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Life Happened Here: Tsunami Survivors Revisit Ruined Sites

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On his first trip to Otsuchi, photographer Alejandro Chaskielberg asked Koichi Miura (second from left), Takanobu Sasa (second from right), and their relatives to pose in the town’s ruined port, where they used to dry and package fish.

Five years ago a massive earthquake struck off the eastern coast of Japan. The tsunami it unleashed destroyed large swaths of the island nation, killing nearly 16,000 people, causing $200 billion in damages, and roiling the lives of those who survived.

One of the hardest hit places was Otsuchi, a small fishing community on the northeastern edge of Hon­shu, Japan’s largest island. When the floodwaters receded, its population had been decimated and displaced.

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In Otsuchi, Japan, family members sit in what’s left of their home—one of many residential buildings razed by an earthquake-born tsunami in 2011.

Alejandro Chaskielberg arrived in Otsuchi in October 2012. The Argen­tine photographer had heard about the town from a friend with relatives there, and he hoped to document the devastation. That included “moun­tains of debris” dotted with red flags where bodies had been discovered.

“I decided to photograph in black and white,” he says, “because I thought, This is extremely sad. Other than the flags, there are no colors left here.” But when he found a waterlogged family photo album lying in the street, he was startled to see the colors that had smudged and blended together. Those saturated hues, he thought, were colors creat­ed by the tsunami.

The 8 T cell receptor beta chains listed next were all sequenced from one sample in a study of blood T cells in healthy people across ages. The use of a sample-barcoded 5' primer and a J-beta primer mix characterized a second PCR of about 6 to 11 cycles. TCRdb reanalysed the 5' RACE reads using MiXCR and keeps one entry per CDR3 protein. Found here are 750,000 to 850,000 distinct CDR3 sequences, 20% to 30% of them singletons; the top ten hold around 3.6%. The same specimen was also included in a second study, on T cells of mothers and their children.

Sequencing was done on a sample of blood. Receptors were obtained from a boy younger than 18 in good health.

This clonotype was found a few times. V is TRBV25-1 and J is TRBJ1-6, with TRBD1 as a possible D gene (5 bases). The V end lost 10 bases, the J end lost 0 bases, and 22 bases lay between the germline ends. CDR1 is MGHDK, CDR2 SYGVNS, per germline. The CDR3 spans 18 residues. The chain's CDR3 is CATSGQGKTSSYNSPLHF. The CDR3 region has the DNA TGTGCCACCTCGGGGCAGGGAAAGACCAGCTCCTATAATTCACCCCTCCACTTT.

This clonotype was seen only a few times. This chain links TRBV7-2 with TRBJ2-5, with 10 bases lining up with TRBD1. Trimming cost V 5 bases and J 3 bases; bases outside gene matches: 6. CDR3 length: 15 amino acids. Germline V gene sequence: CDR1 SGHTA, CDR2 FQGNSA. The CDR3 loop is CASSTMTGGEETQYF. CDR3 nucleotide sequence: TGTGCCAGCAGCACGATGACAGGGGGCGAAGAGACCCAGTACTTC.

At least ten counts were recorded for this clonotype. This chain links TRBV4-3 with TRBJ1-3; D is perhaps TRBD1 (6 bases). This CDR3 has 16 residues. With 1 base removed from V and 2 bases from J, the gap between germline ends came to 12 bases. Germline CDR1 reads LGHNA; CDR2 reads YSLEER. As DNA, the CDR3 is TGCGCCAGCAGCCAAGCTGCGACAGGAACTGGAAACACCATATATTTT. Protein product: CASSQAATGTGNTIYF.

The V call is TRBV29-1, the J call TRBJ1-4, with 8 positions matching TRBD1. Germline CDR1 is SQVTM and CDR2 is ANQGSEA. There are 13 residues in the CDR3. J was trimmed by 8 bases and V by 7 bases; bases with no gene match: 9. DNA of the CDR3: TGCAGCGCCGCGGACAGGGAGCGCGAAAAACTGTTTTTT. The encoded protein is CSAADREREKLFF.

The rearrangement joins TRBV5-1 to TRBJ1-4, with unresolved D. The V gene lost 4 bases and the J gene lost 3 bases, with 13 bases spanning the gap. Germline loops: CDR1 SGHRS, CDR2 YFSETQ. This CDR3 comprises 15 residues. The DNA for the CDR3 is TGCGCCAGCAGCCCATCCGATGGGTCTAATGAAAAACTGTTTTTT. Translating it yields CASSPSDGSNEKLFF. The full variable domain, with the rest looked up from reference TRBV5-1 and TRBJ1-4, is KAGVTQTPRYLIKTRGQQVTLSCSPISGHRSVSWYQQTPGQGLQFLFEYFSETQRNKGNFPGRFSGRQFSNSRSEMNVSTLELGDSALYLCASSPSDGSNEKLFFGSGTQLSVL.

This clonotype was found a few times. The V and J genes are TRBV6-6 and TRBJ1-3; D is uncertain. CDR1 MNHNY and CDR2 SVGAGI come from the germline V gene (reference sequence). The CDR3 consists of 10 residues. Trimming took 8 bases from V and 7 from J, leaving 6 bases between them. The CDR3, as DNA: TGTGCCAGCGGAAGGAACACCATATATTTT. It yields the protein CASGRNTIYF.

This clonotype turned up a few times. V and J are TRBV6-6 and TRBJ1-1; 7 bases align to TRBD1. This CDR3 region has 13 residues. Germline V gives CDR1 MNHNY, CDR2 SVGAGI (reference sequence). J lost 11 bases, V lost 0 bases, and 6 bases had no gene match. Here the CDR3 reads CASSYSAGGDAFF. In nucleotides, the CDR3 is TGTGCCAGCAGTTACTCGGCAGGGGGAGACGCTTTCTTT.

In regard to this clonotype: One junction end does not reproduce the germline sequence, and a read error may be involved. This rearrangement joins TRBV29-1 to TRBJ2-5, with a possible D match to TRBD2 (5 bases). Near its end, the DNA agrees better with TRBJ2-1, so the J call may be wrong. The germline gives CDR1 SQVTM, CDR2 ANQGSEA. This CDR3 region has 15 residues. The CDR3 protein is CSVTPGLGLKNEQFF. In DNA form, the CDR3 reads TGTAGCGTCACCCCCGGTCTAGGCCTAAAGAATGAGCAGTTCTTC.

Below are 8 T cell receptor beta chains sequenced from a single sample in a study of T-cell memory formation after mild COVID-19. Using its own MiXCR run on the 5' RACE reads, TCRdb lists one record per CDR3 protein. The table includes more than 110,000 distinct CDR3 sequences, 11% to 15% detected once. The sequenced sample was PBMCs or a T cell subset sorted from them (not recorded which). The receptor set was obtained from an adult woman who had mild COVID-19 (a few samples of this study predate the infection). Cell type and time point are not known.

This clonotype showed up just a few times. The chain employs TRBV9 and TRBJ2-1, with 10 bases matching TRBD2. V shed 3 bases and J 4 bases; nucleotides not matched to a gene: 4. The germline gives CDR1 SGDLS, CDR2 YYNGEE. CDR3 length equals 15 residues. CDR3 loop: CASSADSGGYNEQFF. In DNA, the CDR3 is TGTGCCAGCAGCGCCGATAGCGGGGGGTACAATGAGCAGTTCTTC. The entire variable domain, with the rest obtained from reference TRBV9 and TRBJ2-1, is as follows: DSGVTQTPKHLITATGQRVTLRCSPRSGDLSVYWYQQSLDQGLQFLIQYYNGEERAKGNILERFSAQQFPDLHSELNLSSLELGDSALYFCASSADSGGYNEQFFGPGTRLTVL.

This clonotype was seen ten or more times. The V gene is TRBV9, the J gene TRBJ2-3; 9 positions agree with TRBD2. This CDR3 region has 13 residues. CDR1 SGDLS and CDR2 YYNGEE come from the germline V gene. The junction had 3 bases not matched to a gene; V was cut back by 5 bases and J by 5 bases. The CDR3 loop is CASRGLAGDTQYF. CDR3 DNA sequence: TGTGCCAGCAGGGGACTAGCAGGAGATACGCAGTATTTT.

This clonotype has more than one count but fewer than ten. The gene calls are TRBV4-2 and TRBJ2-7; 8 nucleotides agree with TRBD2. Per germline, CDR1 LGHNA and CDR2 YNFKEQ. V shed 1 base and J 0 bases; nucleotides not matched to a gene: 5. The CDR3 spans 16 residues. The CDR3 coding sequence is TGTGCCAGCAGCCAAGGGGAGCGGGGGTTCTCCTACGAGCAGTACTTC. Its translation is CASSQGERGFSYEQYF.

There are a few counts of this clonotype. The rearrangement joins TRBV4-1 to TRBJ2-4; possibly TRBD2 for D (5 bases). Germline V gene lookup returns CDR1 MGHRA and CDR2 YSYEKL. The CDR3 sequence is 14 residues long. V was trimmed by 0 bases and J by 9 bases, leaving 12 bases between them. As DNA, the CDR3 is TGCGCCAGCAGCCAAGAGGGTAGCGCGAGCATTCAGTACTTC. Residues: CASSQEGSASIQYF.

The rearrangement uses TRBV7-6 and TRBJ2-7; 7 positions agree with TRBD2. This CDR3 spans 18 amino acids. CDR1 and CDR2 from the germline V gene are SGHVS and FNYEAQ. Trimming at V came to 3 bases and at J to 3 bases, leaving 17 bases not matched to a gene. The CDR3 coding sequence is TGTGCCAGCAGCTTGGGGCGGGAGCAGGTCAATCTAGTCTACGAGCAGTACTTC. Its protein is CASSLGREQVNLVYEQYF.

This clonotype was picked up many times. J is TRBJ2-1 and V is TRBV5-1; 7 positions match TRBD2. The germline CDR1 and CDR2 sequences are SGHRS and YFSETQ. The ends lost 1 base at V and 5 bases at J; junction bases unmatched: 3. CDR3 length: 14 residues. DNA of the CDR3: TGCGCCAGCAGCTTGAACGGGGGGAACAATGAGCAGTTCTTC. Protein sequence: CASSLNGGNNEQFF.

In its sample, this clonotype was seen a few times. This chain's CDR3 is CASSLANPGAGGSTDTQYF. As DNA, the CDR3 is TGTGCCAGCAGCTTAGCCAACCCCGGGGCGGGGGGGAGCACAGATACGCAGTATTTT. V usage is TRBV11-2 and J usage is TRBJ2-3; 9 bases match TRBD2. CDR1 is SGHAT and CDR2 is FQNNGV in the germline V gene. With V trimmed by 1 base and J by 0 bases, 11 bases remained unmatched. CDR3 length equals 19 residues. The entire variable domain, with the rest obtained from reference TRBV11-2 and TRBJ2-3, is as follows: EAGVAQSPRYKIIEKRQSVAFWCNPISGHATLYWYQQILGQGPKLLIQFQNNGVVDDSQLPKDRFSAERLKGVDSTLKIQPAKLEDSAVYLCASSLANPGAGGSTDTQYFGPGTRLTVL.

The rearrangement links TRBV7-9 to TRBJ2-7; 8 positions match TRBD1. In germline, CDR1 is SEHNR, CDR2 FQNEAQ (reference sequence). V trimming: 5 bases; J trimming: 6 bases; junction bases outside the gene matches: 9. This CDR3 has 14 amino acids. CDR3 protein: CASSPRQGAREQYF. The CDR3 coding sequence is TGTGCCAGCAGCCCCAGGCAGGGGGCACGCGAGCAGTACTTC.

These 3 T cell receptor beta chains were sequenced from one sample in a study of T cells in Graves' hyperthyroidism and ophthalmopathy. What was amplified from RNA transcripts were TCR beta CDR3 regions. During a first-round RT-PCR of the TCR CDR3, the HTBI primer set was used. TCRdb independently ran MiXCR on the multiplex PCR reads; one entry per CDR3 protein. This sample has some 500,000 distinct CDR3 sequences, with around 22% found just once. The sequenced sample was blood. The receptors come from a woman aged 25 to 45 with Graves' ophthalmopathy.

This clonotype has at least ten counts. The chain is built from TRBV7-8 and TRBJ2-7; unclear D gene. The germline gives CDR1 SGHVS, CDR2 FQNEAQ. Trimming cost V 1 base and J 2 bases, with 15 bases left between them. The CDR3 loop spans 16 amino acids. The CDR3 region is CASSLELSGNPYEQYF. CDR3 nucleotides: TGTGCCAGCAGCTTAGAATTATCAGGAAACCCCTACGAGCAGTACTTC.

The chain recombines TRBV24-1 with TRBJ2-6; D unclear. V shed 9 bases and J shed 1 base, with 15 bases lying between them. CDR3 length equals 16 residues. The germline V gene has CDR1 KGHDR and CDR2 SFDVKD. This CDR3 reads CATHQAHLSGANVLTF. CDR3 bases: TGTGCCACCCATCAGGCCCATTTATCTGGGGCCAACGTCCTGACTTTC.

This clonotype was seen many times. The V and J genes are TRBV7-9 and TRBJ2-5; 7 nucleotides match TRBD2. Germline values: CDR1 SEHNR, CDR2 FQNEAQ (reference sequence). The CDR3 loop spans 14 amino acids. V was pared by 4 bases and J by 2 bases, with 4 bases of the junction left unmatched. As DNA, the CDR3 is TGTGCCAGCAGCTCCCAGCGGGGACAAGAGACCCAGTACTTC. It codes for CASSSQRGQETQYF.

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A recovered family photo album—so waterlogged it weighed over 20 pounds—provided the color palette for Chaskielberg’s postproduction photo tinting.
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These five images were among the hundreds found in the debris by Chaskielberg and an aid group.

With that palette in mind, Chaskielberg began to turn tragedy into tableau. He asked residents to pose at night, silent and motionless, in the ruins of their old homes or workplaces. Many were wary at first. But after he staged a photography workshop for local students and brought his four­-month-­old daugh­ter to Otsuchi, he began to win their trust. His project eventually became part of the town’s rebuilding process.

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Yoshiko Ohta stands in the doorway of a home provided by the government after the 2011 disaster. Thousands of Otsuchi’s residents—an estimated 30 percent of the population—are still lodged in temporary housing.

Chaskielberg illuminated his subjects with moonlight, streetlights, and flashlights, then used long expo­sures to make the black-­and-­white photographs. Later, after scanning the negatives, he tinted the images in his digital darkroom to match the vivid colors of the photo album.